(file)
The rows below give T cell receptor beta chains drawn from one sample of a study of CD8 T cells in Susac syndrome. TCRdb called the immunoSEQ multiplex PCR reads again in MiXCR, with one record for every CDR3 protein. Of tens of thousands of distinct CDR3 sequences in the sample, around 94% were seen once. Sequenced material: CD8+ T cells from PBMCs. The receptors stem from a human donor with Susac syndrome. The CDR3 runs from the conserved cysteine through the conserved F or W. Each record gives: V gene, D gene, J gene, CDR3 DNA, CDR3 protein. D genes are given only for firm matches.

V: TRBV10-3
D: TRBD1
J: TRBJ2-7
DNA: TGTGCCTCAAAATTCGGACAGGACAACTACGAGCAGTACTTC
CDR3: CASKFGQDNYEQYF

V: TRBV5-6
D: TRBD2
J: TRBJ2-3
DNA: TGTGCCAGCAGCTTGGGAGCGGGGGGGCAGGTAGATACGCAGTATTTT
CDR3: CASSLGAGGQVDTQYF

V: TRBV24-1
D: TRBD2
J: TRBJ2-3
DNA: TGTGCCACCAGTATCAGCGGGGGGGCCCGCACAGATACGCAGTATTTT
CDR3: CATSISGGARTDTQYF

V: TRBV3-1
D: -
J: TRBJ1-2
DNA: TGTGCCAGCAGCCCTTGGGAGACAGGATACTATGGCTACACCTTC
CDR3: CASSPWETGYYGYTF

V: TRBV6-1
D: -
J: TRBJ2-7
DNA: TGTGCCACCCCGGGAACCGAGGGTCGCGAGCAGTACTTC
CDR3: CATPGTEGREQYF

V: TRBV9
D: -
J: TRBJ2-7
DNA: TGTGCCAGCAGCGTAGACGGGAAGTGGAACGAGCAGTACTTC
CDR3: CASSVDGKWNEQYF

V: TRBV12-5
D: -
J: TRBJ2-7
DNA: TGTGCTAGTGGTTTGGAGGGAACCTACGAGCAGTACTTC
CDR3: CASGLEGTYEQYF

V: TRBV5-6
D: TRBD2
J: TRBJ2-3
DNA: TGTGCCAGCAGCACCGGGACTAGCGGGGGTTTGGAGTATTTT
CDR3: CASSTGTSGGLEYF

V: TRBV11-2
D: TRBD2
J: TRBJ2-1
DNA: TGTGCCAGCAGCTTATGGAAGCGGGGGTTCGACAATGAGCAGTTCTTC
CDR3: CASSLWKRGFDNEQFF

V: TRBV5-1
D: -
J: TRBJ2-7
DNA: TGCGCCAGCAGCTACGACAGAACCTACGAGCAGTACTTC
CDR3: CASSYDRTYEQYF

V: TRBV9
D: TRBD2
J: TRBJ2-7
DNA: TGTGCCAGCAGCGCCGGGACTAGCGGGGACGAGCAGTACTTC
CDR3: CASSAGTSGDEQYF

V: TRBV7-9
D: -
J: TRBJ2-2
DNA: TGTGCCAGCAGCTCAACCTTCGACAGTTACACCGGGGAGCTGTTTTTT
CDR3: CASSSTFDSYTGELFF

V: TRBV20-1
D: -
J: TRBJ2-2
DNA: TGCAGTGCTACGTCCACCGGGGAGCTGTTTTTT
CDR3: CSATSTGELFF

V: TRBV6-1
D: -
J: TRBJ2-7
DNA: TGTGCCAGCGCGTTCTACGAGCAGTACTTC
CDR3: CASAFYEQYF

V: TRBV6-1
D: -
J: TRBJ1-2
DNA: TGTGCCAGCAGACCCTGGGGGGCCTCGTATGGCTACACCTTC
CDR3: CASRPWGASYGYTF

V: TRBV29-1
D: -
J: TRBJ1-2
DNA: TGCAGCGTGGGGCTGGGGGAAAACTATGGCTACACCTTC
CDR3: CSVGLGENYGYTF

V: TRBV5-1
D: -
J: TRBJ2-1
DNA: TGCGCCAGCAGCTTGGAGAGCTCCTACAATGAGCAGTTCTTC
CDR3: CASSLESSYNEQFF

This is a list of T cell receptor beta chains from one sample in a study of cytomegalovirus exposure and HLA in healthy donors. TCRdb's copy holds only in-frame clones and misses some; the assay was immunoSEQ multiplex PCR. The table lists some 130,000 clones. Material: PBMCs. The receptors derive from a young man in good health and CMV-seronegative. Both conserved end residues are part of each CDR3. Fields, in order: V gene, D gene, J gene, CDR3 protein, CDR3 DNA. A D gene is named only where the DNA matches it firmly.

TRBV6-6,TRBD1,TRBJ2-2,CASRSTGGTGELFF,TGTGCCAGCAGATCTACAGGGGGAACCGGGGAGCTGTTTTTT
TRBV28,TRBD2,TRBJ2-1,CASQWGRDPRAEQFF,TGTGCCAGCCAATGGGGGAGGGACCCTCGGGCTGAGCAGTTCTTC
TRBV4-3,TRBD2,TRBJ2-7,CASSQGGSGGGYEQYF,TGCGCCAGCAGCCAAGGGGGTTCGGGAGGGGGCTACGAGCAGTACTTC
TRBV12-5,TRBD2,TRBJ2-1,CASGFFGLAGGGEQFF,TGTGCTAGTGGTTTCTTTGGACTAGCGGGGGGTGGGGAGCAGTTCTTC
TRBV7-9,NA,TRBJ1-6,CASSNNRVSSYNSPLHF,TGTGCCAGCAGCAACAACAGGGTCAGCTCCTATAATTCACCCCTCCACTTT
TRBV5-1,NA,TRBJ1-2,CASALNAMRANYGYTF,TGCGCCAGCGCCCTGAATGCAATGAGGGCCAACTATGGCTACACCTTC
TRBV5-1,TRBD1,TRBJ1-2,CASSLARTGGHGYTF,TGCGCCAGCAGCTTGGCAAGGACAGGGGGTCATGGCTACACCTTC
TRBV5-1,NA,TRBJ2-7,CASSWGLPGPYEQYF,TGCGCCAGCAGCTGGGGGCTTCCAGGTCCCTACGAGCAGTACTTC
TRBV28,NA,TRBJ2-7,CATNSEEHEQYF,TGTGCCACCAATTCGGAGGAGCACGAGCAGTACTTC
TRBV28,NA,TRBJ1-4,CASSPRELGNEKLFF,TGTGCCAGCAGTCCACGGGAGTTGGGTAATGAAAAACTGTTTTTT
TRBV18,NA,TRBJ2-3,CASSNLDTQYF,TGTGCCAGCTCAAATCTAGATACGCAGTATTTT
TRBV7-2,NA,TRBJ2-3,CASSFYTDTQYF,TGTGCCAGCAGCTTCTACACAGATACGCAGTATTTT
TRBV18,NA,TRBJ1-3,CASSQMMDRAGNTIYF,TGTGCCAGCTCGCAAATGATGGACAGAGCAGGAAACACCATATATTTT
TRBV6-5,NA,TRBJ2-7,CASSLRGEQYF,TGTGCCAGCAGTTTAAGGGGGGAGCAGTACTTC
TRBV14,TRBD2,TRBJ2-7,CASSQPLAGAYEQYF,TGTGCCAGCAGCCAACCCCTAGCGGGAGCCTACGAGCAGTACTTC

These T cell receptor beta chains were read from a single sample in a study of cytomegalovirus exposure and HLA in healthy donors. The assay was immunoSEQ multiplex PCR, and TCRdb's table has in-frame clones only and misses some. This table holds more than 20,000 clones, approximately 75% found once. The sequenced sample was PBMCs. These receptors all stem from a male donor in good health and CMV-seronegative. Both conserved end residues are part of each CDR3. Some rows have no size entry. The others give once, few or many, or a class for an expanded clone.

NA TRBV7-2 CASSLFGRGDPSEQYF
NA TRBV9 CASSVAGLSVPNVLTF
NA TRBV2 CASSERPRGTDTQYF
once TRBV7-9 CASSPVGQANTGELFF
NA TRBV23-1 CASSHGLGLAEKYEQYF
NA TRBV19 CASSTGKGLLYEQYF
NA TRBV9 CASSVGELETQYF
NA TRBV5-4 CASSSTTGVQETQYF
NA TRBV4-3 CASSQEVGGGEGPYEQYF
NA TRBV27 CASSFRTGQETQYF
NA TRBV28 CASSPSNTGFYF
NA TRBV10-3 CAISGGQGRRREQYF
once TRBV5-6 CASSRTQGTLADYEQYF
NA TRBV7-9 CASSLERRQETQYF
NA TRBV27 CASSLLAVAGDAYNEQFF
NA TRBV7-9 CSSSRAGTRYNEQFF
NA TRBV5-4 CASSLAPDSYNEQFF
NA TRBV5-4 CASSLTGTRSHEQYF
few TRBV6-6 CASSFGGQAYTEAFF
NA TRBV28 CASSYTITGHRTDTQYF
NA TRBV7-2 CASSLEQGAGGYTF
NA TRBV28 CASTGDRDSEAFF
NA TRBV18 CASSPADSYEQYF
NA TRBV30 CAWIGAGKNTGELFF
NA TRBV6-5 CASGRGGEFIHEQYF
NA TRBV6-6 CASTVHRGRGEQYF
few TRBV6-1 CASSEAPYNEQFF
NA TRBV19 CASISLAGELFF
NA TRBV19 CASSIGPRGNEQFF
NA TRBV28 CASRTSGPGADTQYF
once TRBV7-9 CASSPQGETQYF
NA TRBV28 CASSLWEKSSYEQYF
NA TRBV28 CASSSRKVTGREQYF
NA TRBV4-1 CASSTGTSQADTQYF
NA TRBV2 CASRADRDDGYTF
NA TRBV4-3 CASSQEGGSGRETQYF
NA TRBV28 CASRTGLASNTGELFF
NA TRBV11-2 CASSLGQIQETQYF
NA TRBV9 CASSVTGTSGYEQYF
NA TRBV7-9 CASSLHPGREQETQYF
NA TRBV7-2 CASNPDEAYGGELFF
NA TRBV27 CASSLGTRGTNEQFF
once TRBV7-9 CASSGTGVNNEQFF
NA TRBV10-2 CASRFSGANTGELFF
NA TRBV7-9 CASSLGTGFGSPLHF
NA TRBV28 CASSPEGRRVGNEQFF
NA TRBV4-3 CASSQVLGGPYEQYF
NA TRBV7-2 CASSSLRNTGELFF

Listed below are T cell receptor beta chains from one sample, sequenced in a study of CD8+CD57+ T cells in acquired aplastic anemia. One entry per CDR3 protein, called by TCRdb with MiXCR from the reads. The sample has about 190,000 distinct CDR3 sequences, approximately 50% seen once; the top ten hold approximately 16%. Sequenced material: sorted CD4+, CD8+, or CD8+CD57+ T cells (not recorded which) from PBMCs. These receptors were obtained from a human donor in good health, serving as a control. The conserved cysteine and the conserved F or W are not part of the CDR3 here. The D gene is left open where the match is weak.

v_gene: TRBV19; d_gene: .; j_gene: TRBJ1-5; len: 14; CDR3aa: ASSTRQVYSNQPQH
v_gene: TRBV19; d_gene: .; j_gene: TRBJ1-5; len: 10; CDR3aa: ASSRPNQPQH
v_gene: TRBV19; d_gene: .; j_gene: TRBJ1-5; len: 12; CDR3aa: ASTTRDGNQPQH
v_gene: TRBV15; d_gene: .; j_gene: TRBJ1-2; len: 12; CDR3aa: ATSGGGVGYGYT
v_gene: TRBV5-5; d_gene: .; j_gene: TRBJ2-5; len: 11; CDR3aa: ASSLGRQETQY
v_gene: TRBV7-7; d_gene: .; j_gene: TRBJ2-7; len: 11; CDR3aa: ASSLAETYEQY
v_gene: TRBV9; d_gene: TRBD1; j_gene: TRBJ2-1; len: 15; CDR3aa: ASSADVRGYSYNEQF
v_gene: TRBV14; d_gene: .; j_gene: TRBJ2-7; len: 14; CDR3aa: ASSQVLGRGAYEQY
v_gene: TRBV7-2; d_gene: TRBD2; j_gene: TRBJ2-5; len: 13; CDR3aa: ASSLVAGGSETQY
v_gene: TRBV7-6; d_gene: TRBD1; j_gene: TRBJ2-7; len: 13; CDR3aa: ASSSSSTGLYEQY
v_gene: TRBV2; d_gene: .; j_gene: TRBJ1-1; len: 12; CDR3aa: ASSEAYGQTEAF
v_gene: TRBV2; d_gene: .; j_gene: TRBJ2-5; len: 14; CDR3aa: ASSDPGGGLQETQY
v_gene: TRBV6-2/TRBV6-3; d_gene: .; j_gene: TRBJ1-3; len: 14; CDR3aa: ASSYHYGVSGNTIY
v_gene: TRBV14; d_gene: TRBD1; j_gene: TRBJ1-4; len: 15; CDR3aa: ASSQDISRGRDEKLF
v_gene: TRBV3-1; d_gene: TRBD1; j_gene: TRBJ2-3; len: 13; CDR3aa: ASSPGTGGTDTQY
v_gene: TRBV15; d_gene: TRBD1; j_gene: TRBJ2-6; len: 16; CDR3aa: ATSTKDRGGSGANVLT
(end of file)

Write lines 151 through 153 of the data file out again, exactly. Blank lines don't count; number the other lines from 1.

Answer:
NA TRBV7-2 CASSSLRNTGELFF

Listed below are T cell receptor beta chains from one sample, sequenced in a study of CD8+CD57+ T cells in acquired aplastic anemia. One entry per CDR3 protein, called by TCRdb with MiXCR from the reads. The sample has about 190,000 distinct CDR3 sequences, approximately 50% seen once; the top ten hold approximately 16%. Sequenced material: sorted CD4+, CD8+, or CD8+CD57+ T cells (not recorded which) from PBMCs. These receptors were obtained from a human donor in good health, serving as a control. The conserved cysteine and the conserved F or W are not part of the CDR3 here. The D gene is left open where the match is weak.

v_gene: TRBV19; d_gene: .; j_gene: TRBJ1-5; len: 14; CDR3aa: ASSTRQVYSNQPQH